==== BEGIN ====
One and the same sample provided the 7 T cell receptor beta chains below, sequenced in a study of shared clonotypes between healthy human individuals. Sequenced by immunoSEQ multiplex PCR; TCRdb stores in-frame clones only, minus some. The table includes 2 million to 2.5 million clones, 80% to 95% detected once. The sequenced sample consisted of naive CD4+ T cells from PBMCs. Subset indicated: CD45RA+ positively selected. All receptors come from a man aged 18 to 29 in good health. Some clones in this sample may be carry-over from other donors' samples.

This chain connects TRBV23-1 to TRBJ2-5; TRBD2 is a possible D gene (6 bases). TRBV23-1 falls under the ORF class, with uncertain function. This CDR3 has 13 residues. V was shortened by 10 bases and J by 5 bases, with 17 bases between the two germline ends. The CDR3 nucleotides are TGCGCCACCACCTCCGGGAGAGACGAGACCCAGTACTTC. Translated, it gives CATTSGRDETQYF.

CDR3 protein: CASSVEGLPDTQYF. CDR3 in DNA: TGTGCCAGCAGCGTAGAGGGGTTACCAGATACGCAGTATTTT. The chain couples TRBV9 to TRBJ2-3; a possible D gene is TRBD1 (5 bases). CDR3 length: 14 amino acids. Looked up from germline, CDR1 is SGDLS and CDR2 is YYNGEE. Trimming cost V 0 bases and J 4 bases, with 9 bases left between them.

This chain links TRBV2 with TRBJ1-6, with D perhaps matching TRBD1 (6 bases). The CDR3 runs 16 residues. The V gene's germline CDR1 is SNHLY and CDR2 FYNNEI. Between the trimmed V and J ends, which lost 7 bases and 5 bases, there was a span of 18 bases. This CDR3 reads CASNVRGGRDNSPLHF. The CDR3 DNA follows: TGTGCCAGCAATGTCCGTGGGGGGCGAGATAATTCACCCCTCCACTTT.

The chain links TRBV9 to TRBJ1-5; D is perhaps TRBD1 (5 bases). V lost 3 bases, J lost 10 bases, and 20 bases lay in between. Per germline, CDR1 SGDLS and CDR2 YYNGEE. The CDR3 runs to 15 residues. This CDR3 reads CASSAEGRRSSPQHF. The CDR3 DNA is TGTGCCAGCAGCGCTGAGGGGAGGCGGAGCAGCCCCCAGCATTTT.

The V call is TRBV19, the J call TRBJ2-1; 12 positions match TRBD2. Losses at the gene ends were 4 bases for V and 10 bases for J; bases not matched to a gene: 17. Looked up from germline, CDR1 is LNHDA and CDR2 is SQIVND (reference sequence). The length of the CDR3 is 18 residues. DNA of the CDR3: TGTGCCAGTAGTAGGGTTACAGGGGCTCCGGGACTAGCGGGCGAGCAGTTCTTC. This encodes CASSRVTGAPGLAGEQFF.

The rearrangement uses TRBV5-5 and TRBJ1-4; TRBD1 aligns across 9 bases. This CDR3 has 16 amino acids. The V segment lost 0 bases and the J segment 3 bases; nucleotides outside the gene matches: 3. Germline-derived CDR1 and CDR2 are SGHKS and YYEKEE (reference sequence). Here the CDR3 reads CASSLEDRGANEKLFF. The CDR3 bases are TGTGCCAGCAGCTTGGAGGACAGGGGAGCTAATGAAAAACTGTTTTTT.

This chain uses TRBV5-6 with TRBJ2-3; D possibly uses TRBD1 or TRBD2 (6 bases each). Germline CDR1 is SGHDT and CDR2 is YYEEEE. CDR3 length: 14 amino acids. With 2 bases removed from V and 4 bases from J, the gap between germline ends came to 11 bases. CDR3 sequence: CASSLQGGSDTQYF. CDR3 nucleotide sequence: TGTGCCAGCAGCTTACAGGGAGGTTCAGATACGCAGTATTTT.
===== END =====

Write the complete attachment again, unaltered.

One and the same sample provided the 7 T cell receptor beta chains below, sequenced in a study of shared clonotypes between healthy human individuals. Sequenced by immunoSEQ multiplex PCR; TCRdb stores in-frame clones only, minus some. The table includes 2 million to 2.5 million clones, 80% to 95% detected once. The sequenced sample consisted of naive CD4+ T cells from PBMCs. Subset indicated: CD45RA+ positively selected. All receptors come from a man aged 18 to 29 in good health. Some clones in this sample may be carry-over from other donors' samples.

This chain connects TRBV23-1 to TRBJ2-5; TRBD2 is a possible D gene (6 bases). TRBV23-1 falls under the ORF class, with uncertain function. This CDR3 has 13 residues. V was shortened by 10 bases and J by 5 bases, with 17 bases between the two germline ends. The CDR3 nucleotides are TGCGCCACCACCTCCGGGAGAGACGAGACCCAGTACTTC. Translated, it gives CATTSGRDETQYF.

CDR3 protein: CASSVEGLPDTQYF. CDR3 in DNA: TGTGCCAGCAGCGTAGAGGGGTTACCAGATACGCAGTATTTT. The chain couples TRBV9 to TRBJ2-3; a possible D gene is TRBD1 (5 bases). CDR3 length: 14 amino acids. Looked up from germline, CDR1 is SGDLS and CDR2 is YYNGEE. Trimming cost V 0 bases and J 4 bases, with 9 bases left between them.

This chain links TRBV2 with TRBJ1-6, with D perhaps matching TRBD1 (6 bases). The CDR3 runs 16 residues. The V gene's germline CDR1 is SNHLY and CDR2 FYNNEI. Between the trimmed V and J ends, which lost 7 bases and 5 bases, there was a span of 18 bases. This CDR3 reads CASNVRGGRDNSPLHF. The CDR3 DNA follows: TGTGCCAGCAATGTCCGTGGGGGGCGAGATAATTCACCCCTCCACTTT.

The chain links TRBV9 to TRBJ1-5; D is perhaps TRBD1 (5 bases). V lost 3 bases, J lost 10 bases, and 20 bases lay in between. Per germline, CDR1 SGDLS and CDR2 YYNGEE. The CDR3 runs to 15 residues. This CDR3 reads CASSAEGRRSSPQHF. The CDR3 DNA is TGTGCCAGCAGCGCTGAGGGGAGGCGGAGCAGCCCCCAGCATTTT.

The V call is TRBV19, the J call TRBJ2-1; 12 positions match TRBD2. Losses at the gene ends were 4 bases for V and 10 bases for J; bases not matched to a gene: 17. Looked up from germline, CDR1 is LNHDA and CDR2 is SQIVND (reference sequence). The length of the CDR3 is 18 residues. DNA of the CDR3: TGTGCCAGTAGTAGGGTTACAGGGGCTCCGGGACTAGCGGGCGAGCAGTTCTTC. This encodes CASSRVTGAPGLAGEQFF.

The rearrangement uses TRBV5-5 and TRBJ1-4; TRBD1 aligns across 9 bases. This CDR3 has 16 amino acids. The V segment lost 0 bases and the J segment 3 bases; nucleotides outside the gene matches: 3. Germline-derived CDR1 and CDR2 are SGHKS and YYEKEE (reference sequence). Here the CDR3 reads CASSLEDRGANEKLFF. The CDR3 bases are TGTGCCAGCAGCTTGGAGGACAGGGGAGCTAATGAAAAACTGTTTTTT.

This chain uses TRBV5-6 with TRBJ2-3; D possibly uses TRBD1 or TRBD2 (6 bases each). Germline CDR1 is SGHDT and CDR2 is YYEEEE. CDR3 length: 14 amino acids. With 2 bases removed from V and 4 bases from J, the gap between germline ends came to 11 bases. CDR3 sequence: CASSLQGGSDTQYF. CDR3 nucleotide sequence: TGTGCCAGCAGCTTACAGGGAGGTTCAGATACGCAGTATTTT.